The Port of Long Beach announced Friday it will receive a $30.1 million grant from the U.S. Department of Transportation to deploy the nation’s largest fleet of manually operated, zero-emissions cargo handling equipment at a single marine terminal.
Funding for the new clean air project comes from the 2022 Port Infrastructure Development Program, administered by the U.S. Maritime Administration. The project will replace diesel yard tractors at Long Beach Container Terminal with approximately 60 electric, human-operated yard tractors. The project at LBCT – which can move 3.3 million cargo container units annually, more than most U.S. ports – also includes construction of electric equipment charging stations with energy efficiency-enhancing software, training for operators and maintenance personnel, and installation of software equipment to streamline cargo-handling operations within the terminal.
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“I want to thank our partners at the Department of Transportation for continuing to invest in the Port of Long Beach,” said Mayor Robert Garcia. “We’ve made incredible progress through the Clean Air Action Plan, and this funding to expand the use of zero-emission equipment will continue to improve community health as we strengthen our supply chain.”
“We thank the federal government and in particular the Biden-Harris Administration, Senators Dianne Feinstein and Alex Padilla, and Congressman Alan Lowenthal for this important funding to make operations even more sustainable and further eliminate Port-related emissions,” said Long Beach Harbor Commission President Sharon L. Weissman.
“This project is a critical step along our path toward zero emissions, will support good-paying jobs, and reduce climate and air-quality impacts on nearby communities,” said Port of Long Beach Executive Director Mario Cordero. “It is everything we strive for as the nation’s most sustainable seaport – moving cargo in a way that protects the health of our residents while ensuring our operations can continue to grow and support the economy.”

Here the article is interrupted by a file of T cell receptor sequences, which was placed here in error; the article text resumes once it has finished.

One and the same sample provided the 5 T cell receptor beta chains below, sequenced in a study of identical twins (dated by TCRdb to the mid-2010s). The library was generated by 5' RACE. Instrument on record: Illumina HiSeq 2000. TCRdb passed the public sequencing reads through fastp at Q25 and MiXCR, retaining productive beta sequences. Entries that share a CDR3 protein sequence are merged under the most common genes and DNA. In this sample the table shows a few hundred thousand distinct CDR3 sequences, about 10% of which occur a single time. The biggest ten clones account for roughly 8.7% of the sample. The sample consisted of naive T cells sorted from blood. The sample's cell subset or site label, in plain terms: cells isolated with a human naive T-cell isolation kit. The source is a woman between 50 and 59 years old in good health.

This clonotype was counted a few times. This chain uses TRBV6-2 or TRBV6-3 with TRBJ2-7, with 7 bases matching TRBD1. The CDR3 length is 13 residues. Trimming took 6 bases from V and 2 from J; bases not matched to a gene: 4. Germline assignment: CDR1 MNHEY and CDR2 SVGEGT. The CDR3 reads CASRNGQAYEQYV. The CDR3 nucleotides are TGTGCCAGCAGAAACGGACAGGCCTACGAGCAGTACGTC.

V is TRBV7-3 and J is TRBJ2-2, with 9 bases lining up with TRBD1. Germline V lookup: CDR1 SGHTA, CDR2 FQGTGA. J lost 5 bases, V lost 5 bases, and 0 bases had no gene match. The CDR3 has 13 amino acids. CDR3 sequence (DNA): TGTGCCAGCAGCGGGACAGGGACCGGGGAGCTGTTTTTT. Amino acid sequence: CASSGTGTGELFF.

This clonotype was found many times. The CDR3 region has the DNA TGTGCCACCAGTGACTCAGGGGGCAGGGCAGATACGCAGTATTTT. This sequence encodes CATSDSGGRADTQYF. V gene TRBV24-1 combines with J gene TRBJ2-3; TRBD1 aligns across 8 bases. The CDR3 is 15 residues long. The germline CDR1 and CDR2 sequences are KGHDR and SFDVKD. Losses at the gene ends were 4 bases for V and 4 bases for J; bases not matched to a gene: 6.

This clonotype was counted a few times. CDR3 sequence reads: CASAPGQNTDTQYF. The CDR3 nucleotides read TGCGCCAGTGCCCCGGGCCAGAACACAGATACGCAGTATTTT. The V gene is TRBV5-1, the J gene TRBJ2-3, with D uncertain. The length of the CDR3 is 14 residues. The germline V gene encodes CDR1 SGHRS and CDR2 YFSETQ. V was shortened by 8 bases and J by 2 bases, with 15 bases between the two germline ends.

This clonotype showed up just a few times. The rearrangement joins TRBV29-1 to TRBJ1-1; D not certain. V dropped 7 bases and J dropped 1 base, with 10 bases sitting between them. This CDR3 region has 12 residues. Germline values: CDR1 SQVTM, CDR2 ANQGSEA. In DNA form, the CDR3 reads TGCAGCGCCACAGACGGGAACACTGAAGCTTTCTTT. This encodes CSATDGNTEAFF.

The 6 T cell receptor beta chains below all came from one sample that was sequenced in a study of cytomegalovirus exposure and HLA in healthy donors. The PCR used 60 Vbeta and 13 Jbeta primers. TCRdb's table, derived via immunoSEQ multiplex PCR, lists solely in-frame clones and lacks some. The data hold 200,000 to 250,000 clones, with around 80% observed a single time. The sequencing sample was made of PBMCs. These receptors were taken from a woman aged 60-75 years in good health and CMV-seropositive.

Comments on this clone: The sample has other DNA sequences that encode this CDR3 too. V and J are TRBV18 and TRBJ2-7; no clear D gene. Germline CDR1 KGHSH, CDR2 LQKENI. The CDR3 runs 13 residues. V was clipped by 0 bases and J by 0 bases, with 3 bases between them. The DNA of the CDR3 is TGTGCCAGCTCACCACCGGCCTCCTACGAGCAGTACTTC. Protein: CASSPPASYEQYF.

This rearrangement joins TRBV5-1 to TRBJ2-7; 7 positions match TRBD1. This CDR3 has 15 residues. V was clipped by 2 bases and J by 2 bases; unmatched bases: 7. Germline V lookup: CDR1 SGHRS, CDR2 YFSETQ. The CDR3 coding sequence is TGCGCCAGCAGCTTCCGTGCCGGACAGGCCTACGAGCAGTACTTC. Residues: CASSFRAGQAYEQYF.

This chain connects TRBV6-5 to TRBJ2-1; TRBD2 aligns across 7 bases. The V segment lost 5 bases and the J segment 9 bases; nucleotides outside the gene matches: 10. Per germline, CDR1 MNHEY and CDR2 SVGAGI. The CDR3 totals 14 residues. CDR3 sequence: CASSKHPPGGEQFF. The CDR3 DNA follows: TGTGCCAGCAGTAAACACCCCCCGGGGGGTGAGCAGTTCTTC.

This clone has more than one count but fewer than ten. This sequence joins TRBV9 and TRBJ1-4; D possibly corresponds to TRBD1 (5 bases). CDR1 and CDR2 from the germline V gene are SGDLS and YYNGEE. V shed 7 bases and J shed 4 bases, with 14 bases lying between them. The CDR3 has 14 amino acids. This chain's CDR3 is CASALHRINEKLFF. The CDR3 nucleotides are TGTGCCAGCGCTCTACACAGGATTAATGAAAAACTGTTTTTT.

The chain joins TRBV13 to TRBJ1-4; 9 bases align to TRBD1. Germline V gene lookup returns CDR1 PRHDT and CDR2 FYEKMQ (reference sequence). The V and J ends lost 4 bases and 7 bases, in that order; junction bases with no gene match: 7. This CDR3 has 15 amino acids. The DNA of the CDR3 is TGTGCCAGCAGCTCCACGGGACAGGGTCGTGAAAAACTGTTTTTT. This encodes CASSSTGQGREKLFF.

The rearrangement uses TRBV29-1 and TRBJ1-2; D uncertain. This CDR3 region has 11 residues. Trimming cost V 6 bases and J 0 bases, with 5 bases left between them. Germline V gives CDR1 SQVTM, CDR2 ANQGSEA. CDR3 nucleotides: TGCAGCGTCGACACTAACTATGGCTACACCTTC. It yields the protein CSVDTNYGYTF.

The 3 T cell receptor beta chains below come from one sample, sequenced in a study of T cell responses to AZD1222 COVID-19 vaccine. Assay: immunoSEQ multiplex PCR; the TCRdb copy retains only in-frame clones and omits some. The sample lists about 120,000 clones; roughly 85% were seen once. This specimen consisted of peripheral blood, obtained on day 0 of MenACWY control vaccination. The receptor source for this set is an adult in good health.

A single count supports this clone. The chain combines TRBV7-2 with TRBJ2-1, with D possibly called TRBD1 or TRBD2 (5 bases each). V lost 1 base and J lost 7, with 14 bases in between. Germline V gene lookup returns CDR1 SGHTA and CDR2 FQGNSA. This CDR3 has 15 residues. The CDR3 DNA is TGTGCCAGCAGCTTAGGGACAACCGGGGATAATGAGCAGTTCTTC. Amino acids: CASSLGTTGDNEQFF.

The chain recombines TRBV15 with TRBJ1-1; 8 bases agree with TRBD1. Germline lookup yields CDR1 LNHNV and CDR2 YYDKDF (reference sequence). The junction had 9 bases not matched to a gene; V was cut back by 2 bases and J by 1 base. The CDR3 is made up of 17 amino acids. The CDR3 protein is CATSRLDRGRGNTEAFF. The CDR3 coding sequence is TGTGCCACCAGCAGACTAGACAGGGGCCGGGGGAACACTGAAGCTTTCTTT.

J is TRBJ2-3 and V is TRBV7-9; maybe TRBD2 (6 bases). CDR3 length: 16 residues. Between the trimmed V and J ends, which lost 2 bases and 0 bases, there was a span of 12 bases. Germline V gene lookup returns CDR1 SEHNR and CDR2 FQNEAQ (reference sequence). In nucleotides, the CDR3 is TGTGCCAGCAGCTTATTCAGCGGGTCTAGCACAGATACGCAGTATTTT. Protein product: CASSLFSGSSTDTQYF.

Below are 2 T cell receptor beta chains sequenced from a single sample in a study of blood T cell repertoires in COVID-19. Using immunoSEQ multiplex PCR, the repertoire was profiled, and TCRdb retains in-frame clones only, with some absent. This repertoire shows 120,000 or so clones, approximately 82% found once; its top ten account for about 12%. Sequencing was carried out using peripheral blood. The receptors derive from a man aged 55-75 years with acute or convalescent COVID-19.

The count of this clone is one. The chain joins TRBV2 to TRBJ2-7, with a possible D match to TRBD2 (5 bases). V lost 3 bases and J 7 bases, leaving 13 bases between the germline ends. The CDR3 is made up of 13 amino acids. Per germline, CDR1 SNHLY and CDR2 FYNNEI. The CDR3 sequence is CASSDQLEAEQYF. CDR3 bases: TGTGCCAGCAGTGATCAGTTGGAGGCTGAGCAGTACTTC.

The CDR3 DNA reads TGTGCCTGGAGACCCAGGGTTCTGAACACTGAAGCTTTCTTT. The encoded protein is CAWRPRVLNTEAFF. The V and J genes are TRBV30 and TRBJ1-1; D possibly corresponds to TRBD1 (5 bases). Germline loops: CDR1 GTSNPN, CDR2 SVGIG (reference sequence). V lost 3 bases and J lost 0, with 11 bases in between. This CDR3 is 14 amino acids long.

“LBCT is committed to the health and welfare of the region and this grant is a vital step to advancing a more sustainable future,” said LBCT President Anthony Otto.
The Port of Long Beach is known internationally as an industry leader in advancing cleaner cargo movement. In order to tackle greenhouse gases and criteria pollutants, the Port of Long Beach has set a goal of all zero-emissions cargo-handling equipment by 2030 and a zero-emissions drayage truck fleet by 2035. About 17% of the cargo-handling equipment at the Port is electric powered, the largest such fleet in the United States. As a signal of that progress, in September, the Port announced that a trucking company partner will convert to fully-zero emissions by 2025 – 10 years before the 2035 goal.
Compared to 2005, the year before the Clean Air Action Plan was adopted, the Port of Long Beach has reduced emissions of diesel particulate matter by 88%, nitrogen oxides by 49%, and sulfur oxides by 96%.
Since 2021, the Port has put in place a number of initiatives to further reduce air pollution and build a technological and operational bridge to a zero-emissions future. These include:
- Launching the Clean Truck Fund Rate, which is generating funding for zero emissions trucks.
- Managing $150 million in zero- and near zero-emissions demonstration projects inside the Port and on Southern California roads. To date, $70 million in grant funding has been secured for these projects. To learn more about the Port’s quest to reach zero emissions, visit www.polb.com/zeroemissions.
- Adopting an updated Green Ship Incentive Program that provides the largest incentive for Tier III vessels, which are the cleanest vessels available today. Last August, the Port of Long Beach became the first seaport on the West Coast to refuel an LNG-powered ship, the cleanest commercially available cargo ship.
- Funding demonstrations of vessel technologies capable of reducing ship-related emissions through the Port’s Technology Advancement Program.
The Port of Long Beach is one of the world’s premier seaports, a gateway for trans-Pacific trade and a trailblazer in goods movement and environmental stewardship. With 175 shipping lines connecting Long Beach to 217 seaports, the Port handles $200 billion in trade annually, supporting more than 575,000 Southern California jobs.
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